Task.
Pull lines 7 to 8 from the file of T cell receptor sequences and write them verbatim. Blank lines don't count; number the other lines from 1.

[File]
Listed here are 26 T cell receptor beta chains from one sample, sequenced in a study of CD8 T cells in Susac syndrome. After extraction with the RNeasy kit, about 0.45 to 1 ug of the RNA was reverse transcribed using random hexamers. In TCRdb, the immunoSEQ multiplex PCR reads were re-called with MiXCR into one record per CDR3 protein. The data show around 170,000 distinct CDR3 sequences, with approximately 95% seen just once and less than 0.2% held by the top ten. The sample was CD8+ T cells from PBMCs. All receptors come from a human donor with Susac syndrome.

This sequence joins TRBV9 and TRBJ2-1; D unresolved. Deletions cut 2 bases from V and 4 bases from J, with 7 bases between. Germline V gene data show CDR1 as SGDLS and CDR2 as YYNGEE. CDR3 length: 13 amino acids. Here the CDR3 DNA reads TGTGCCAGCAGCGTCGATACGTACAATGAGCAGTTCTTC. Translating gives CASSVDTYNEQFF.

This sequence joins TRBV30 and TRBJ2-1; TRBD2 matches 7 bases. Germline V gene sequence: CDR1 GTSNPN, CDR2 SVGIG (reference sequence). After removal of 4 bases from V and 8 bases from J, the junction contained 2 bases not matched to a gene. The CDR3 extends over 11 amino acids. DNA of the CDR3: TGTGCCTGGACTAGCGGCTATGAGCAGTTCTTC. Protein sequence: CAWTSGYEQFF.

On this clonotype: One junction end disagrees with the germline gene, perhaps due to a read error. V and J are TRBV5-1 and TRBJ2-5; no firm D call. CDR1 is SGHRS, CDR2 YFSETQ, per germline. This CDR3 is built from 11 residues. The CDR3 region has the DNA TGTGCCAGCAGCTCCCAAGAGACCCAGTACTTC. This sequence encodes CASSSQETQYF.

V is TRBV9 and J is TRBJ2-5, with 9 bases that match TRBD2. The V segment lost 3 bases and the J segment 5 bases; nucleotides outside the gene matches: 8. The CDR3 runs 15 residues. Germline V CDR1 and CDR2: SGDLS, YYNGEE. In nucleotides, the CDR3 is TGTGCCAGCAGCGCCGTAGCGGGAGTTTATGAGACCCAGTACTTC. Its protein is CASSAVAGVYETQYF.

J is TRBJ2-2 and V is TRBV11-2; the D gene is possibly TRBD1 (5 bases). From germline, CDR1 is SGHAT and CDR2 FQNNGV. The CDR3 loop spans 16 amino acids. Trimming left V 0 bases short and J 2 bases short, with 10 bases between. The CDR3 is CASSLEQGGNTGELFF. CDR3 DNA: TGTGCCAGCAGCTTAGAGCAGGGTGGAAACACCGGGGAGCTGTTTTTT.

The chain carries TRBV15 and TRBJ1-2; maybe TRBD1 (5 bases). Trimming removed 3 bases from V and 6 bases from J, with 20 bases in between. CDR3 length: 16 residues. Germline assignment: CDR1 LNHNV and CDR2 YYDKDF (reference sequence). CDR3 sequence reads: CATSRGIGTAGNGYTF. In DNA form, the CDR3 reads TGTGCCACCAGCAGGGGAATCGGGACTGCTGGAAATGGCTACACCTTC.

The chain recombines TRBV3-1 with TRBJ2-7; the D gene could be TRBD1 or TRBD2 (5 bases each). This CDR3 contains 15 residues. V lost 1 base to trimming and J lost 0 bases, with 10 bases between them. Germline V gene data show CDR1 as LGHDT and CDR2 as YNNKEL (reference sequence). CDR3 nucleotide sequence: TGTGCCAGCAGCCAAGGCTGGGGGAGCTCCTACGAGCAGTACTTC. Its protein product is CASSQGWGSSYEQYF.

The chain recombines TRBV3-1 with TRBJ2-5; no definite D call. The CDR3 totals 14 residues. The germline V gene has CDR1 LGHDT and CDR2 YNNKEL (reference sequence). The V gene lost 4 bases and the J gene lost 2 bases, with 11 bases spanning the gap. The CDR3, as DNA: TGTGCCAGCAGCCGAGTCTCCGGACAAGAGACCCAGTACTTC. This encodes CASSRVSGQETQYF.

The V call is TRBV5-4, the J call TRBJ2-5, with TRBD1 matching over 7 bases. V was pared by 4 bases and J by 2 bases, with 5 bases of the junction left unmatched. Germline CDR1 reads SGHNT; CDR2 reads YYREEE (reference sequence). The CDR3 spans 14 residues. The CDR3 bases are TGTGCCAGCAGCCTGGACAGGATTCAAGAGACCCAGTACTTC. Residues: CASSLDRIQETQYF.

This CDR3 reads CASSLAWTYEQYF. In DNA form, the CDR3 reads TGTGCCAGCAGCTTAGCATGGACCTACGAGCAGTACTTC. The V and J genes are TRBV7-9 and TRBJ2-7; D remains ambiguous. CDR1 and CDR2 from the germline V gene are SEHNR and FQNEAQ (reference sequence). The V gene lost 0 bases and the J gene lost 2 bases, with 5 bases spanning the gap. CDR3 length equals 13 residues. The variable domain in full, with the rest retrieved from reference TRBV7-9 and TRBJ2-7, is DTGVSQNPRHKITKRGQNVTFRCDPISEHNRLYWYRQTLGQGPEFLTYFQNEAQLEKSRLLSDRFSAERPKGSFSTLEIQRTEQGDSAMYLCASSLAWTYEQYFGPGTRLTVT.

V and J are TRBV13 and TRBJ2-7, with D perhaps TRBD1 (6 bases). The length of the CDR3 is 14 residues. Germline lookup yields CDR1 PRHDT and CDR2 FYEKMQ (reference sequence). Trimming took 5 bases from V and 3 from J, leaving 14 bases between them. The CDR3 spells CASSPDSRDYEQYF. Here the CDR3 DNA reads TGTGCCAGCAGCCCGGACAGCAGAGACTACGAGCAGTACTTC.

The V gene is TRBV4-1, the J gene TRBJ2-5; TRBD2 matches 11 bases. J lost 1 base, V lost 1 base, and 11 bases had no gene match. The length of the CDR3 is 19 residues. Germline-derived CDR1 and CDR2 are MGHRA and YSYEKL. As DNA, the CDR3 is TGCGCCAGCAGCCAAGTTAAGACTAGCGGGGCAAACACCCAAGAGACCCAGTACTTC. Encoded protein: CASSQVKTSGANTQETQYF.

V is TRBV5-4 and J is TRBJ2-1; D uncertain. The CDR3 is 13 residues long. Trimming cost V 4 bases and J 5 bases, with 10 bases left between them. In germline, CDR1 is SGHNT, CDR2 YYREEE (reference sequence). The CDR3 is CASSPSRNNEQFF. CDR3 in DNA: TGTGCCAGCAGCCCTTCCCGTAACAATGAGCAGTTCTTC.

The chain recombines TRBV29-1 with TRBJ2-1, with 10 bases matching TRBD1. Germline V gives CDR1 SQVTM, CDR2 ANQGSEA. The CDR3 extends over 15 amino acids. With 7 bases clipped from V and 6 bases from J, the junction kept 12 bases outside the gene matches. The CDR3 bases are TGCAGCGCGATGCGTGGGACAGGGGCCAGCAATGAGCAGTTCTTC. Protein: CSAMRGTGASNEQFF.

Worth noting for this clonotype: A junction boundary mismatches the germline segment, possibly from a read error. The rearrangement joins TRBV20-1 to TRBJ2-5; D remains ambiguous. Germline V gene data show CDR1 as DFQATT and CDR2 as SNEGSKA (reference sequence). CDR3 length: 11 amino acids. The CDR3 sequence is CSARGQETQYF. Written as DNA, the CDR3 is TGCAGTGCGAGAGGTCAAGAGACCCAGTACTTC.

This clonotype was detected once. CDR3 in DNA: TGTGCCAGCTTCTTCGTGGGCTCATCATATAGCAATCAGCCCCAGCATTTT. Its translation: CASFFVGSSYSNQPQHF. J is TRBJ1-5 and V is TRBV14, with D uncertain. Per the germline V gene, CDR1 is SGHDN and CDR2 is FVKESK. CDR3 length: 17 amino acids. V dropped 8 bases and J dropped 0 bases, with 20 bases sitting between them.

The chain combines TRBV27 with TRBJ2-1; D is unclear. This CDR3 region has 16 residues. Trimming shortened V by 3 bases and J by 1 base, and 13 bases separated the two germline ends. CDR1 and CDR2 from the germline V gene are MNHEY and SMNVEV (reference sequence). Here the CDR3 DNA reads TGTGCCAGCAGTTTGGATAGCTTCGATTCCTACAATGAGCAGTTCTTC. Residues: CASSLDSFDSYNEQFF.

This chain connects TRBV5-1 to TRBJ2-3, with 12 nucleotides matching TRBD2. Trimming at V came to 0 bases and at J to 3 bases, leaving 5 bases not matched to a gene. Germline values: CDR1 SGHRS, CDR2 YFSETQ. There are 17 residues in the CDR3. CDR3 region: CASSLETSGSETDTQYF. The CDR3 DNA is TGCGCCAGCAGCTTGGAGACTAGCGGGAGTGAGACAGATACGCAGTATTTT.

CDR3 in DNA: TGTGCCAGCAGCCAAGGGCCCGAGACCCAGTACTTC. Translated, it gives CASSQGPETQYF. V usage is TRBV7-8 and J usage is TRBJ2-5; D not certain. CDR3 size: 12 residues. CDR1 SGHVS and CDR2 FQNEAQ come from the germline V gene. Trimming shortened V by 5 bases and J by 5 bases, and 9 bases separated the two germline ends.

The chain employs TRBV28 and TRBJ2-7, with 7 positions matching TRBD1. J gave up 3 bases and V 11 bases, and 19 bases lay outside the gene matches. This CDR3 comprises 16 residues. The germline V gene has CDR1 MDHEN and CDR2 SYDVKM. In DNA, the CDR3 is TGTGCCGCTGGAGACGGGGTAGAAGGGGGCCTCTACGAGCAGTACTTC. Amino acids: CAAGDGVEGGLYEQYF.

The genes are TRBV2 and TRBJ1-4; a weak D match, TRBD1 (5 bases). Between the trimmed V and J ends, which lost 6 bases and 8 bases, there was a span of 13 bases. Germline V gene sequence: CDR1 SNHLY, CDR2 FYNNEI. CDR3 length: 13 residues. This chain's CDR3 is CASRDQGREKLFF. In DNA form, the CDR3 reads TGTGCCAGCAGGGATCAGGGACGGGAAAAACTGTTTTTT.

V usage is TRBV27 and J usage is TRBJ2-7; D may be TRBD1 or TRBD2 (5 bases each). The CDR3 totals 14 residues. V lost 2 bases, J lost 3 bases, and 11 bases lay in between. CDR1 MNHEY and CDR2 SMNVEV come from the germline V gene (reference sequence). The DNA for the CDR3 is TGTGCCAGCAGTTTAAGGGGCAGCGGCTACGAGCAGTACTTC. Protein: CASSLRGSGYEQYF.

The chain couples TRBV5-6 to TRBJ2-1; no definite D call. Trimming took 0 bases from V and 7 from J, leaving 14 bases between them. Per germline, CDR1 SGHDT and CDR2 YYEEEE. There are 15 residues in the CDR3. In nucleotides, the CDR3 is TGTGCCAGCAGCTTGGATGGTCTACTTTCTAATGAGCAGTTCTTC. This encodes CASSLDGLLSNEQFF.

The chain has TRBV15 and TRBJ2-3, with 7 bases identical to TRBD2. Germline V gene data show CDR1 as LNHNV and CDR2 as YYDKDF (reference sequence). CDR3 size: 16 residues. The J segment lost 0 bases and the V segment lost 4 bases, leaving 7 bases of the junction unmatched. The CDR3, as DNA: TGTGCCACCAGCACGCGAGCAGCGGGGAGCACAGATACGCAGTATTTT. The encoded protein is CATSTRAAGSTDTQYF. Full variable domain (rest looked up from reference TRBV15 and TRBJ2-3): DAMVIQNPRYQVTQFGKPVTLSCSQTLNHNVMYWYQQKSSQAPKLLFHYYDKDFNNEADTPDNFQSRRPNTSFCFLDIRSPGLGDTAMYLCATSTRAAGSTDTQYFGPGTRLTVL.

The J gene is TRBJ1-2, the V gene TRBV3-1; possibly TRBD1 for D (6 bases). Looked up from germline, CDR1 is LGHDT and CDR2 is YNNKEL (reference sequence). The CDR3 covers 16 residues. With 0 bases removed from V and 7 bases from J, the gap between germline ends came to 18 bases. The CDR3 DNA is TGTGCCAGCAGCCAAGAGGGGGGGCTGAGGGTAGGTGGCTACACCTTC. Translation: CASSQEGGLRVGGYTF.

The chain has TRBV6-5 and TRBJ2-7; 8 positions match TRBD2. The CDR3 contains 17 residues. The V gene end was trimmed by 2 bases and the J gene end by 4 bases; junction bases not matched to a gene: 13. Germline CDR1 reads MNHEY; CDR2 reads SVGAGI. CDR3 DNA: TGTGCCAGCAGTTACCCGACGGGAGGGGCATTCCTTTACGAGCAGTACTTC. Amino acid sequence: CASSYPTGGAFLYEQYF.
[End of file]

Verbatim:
The chain carries TRBV15 and TRBJ1-2; maybe TRBD1 (5 bases). Trimming removed 3 bases from V and 6 bases from J, with 20 bases in between. CDR3 length: 16 residues. Germline assignment: CDR1 LNHNV and CDR2 YYDKDF (reference sequence). CDR3 sequence reads: CATSRGIGTAGNGYTF. In DNA form, the CDR3 reads TGTGCCACCAGCAGGGGAATCGGGACTGCTGGAAATGGCTACACCTTC.

The chain recombines TRBV3-1 with TRBJ2-7; the D gene could be TRBD1 or TRBD2 (5 bases each). This CDR3 contains 15 residues. V lost 1 base to trimming and J lost 0 bases, with 10 bases between them. Germline V gene data show CDR1 as LGHDT and CDR2 as YNNKEL (reference sequence). CDR3 nucleotide sequence: TGTGCCAGCAGCCAAGGCTGGGGGAGCTCCTACGAGCAGTACTTC. Its protein product is CASSQGWGSSYEQYF.